Puffins are one of the Northern Isles’ best-loved summer visitors who arrive back from winter at sea to nest between April and mid-August. Sumburgh Head is the most accessible place to see them without having a lengthy walk. The nature reserves of Hermaness and Noss are also excellent places to look out for these charismatic little seabirds.
For those travelling with children – or the big kids amongst us – hop on UnstFest’s Tammie Norie Hunt. Tammie Norie is the local name for a puffin, and UnstFest has organised a puffin trail throughout the island where visitors can follow clues to find 12 puffin statues scattered across the island. Visitors can access a map at Belmont, close to the ferry.
Endemic to a single hillside in Unst, Edmondston’s Chickweed, which flowers throughout the summer on a barren hillside at the Keen of Hamar, is a botanical rarity not found anywhere else in the world. Alongside Edmondston’s Chickweed (Cerastium nigrescens), you may also spot Northern Rock Cress (Arabis petraea), Hoary Whitlow Grass (Draba incana) and Norwegian Sandwort (Arenaria norvegica).
Visit Shetland Museum & Archives and discover some of the islands’ incredible Pictish carvings. Look for The Monk Stone, a Pictish altar with carvings of Christian missionaries and the Scatness Bear, a carved stone bearing the image of a bear, found during excavations of a Pictish wheelhouse at Old Scatness.
Perhaps you’d like to get out in the field and see some prehistoric carvings. Look for steatite (soapstone) workings in the rocks at Catpund Quarry, Fethaland and Houbie in Fetlar. These are areas where Viking and Norse settlers hewed out circular bowls from the rock faces, carefully prising them out. Chisel marks are still evident at these sites today!
Shetland is one of the best places to view the Eurasian otter, and although elusive, they are often seen unexpectedly. Look out for them around Lerwick Harbour, Hay’s Dock – where Shetland Museum sits – and around the coastline where Fjara Cafe serves fantastic food and drink with uninterrupted sea views. The shoreline of Yell is an excellent place to sight otters – just be sure to remain quiet and downwind of them, so they don’t sense your presence. Remember to scan the shoreline as you wait for an inter-island ferry, as otters, known locally as dratsis, often favour areas protected by rock armour. Shetland has the highest density of otters in Europe, and they’re generally seen feeding just offshore at mid to low tide.
Seals, both common and grey, are abundant around Shetland and are often seen in the water accompanying visitors as they walk the coast – or hanging around Lerwick Harbour. Take a drive to the South Mainland, where you can often see dozens of seals hauled up on the beach at Rerwick. Don’t go down to the beach as you may disturb them – these seals are best viewed from the roadside passing place above.
Fetlar’s Mires of Funzie are the place to see the incredible red-necked phalarope. In an unusual role reversal, males raise chicks while females seek another partner. Incredibly, they winter near the Galapagos Islands, making an annual journey back to Fetlar each year. These stunning little waders, known locally as ‘peerie deuks’, favour swimming on small lochs or pools and breed amongst vegetated cover.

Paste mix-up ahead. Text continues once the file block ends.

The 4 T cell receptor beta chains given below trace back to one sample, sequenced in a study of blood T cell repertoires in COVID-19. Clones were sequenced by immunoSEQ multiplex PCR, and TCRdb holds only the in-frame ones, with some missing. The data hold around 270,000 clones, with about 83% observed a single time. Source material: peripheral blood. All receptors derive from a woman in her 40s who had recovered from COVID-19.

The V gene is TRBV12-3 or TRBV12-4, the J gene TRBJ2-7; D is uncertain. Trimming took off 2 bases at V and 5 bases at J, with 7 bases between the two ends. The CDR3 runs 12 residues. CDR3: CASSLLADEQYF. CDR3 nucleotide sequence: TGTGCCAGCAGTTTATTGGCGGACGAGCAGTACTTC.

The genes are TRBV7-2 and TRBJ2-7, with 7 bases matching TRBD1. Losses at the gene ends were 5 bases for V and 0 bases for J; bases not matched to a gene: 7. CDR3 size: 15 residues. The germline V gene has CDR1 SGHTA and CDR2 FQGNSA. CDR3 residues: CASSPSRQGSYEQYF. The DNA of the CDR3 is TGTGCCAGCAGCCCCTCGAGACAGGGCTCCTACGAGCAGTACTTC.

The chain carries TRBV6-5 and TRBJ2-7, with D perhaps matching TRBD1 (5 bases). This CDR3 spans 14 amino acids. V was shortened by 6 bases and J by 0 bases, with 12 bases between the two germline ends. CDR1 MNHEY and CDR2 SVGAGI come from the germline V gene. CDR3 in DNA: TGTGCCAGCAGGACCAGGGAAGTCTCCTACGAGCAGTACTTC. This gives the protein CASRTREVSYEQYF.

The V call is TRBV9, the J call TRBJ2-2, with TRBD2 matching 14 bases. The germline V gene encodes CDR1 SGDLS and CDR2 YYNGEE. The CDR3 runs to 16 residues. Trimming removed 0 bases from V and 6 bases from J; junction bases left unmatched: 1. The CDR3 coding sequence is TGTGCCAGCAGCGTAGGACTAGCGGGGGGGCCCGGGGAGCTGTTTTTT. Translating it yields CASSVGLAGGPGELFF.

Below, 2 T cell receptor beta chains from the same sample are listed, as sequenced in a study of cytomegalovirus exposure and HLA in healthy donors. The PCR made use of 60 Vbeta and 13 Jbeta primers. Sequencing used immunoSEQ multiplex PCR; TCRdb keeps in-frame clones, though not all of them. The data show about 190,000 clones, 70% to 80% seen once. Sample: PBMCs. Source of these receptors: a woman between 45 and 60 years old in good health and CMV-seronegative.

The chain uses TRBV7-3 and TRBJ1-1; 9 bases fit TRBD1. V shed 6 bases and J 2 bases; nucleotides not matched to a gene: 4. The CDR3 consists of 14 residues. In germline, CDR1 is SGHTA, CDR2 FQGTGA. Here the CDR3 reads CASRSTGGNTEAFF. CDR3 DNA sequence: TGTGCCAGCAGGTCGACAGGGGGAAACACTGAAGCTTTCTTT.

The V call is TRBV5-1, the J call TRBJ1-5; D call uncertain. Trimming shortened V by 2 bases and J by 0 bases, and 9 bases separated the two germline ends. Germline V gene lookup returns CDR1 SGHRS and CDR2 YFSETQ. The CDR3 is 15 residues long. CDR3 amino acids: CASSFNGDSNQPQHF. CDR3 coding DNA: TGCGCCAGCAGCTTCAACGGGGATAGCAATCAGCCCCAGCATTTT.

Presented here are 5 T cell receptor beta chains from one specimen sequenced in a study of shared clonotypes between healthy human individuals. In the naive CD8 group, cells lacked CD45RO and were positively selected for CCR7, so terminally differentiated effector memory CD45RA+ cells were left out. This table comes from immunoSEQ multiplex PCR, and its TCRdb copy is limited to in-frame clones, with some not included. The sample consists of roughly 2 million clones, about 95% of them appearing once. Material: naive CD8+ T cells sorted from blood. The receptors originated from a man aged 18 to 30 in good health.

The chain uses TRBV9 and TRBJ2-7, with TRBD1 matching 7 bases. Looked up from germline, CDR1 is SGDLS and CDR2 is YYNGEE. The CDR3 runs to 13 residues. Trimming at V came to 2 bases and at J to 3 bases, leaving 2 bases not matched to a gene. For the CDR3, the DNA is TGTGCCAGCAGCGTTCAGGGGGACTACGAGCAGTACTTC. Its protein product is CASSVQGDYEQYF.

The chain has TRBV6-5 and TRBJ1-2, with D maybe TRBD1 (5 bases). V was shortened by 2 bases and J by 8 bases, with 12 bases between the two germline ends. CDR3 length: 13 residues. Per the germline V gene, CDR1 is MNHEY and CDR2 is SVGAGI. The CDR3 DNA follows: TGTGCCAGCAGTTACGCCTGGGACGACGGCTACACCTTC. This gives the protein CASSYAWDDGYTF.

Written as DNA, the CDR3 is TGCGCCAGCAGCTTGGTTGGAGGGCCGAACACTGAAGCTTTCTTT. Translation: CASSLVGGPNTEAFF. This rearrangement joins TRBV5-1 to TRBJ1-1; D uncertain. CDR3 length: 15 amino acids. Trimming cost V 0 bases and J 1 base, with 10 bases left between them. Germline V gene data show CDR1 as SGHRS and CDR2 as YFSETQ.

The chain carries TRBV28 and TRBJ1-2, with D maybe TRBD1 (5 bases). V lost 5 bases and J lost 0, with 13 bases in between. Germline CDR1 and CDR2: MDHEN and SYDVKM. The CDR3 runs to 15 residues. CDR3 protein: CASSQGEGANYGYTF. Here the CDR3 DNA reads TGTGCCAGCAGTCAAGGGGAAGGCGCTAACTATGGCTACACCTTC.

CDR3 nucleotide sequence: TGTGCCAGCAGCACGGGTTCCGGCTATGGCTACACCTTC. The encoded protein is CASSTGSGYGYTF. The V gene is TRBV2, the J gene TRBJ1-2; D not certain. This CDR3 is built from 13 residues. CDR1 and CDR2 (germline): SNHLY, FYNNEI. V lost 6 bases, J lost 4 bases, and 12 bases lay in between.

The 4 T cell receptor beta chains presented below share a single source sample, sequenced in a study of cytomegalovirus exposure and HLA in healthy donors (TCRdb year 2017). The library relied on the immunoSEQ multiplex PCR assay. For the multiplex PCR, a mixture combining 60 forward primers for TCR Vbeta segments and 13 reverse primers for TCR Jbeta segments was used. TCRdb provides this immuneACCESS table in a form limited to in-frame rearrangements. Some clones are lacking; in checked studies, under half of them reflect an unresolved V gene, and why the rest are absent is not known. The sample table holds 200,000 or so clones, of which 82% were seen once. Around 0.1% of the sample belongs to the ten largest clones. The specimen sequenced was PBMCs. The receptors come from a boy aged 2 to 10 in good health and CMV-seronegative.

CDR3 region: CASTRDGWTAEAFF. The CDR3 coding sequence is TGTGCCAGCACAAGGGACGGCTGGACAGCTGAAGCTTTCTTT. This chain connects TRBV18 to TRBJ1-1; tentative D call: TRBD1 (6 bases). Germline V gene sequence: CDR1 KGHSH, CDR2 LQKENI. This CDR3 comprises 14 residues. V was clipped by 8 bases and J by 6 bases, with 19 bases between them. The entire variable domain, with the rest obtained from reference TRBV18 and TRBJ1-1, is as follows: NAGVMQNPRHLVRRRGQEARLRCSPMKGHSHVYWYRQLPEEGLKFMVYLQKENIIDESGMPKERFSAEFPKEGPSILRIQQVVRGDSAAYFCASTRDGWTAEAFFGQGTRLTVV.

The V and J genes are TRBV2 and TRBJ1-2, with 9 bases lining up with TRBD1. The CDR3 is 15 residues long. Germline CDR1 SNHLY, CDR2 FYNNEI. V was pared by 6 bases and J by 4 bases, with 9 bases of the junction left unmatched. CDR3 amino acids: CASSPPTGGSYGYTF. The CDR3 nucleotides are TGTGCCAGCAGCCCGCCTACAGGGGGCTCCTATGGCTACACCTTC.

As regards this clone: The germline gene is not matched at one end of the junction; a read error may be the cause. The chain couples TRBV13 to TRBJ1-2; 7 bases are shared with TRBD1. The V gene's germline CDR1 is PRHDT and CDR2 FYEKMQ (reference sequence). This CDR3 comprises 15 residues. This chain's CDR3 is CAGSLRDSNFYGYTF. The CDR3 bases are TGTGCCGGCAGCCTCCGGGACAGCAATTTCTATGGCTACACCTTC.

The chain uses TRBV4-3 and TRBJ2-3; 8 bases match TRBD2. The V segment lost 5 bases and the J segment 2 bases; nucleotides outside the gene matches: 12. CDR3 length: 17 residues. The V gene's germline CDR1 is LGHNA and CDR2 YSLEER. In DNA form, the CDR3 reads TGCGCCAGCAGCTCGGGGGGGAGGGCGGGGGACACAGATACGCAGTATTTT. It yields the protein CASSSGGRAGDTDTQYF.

Britain’s smallest seabird, the European storm petrel, is found on the island of Mousa, where The Mousa Boat runs evening tours into the island so that guests can enjoy the return of these enigmatic little seabirds who return, under cover of darkness, to avoid predation. Witnessing the return of these incredible seabirds to their nesting sites within the walls of a 2,000-year-old broch is an astonishing collision of the natural world with the island’s archaeological past.
Shetland’s coastline is punctuated with stacks, geos, arches, inlets and skerries. Perhaps the most dramatic sea stacks are found in the northwest corner of Shetland, around Northmavine. The Drongs, visible on the road between Hillswick and Eshaness, are the most impressive. For anyone venturing to Foula, Shetland’s most westerly island, Gaada Stack is unmissable – particularly set against the setting sun.
This is a closely guarded secret that islanders keep under their hats! Cowrie shells, known locally as grottie buckies, are believed to bring luck to the finder, and people don’t often share their favourite grottie buckie beaches. But, any exposed, shell-sand beach may throw up a treasure …
Shetland lacks the stone circles of Orkney, but no shortage of impressive standing stones rise from the ground as solitary monoliths in the landscape. Shetland’s largest standing stone is found in the island Unst, where the Lund standing stone commands the gentle landscape.
Whatever you discover on your travels, make sure you have a camera in hand to capture those special moments!
Until next time,
Hello from Laurie
Hello, and welcome to my blog. I hope that you find what you're looking for - whether you're planning that perfect holiday or maybe you're from Shetland and looking for some 'home' inspiration. Hopefully, there is something here for everyone.